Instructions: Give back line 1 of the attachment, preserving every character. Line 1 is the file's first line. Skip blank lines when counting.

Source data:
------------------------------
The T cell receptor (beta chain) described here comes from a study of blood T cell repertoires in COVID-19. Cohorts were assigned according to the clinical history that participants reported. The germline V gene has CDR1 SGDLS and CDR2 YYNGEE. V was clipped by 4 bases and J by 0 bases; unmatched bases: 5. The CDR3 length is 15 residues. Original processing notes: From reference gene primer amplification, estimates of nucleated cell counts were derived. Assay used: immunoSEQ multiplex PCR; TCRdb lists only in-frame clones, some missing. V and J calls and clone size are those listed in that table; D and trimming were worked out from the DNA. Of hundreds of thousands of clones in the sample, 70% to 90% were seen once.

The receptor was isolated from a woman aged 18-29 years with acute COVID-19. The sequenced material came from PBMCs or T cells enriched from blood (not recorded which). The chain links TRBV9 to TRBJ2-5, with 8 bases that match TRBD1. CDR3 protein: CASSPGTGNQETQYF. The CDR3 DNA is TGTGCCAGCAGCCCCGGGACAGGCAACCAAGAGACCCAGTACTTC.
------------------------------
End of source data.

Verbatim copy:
The T cell receptor (beta chain) described here comes from a study of blood T cell repertoires in COVID-19. Cohorts were assigned according to the clinical history that participants reported. The germline V gene has CDR1 SGDLS and CDR2 YYNGEE. V was clipped by 4 bases and J by 0 bases; unmatched bases: 5. The CDR3 length is 15 residues. Original processing notes: From reference gene primer amplification, estimates of nucleated cell counts were derived. Assay used: immunoSEQ multiplex PCR; TCRdb lists only in-frame clones, some missing. V and J calls and clone size are those listed in that table; D and trimming were worked out from the DNA. Of hundreds of thousands of clones in the sample, 70% to 90% were seen once.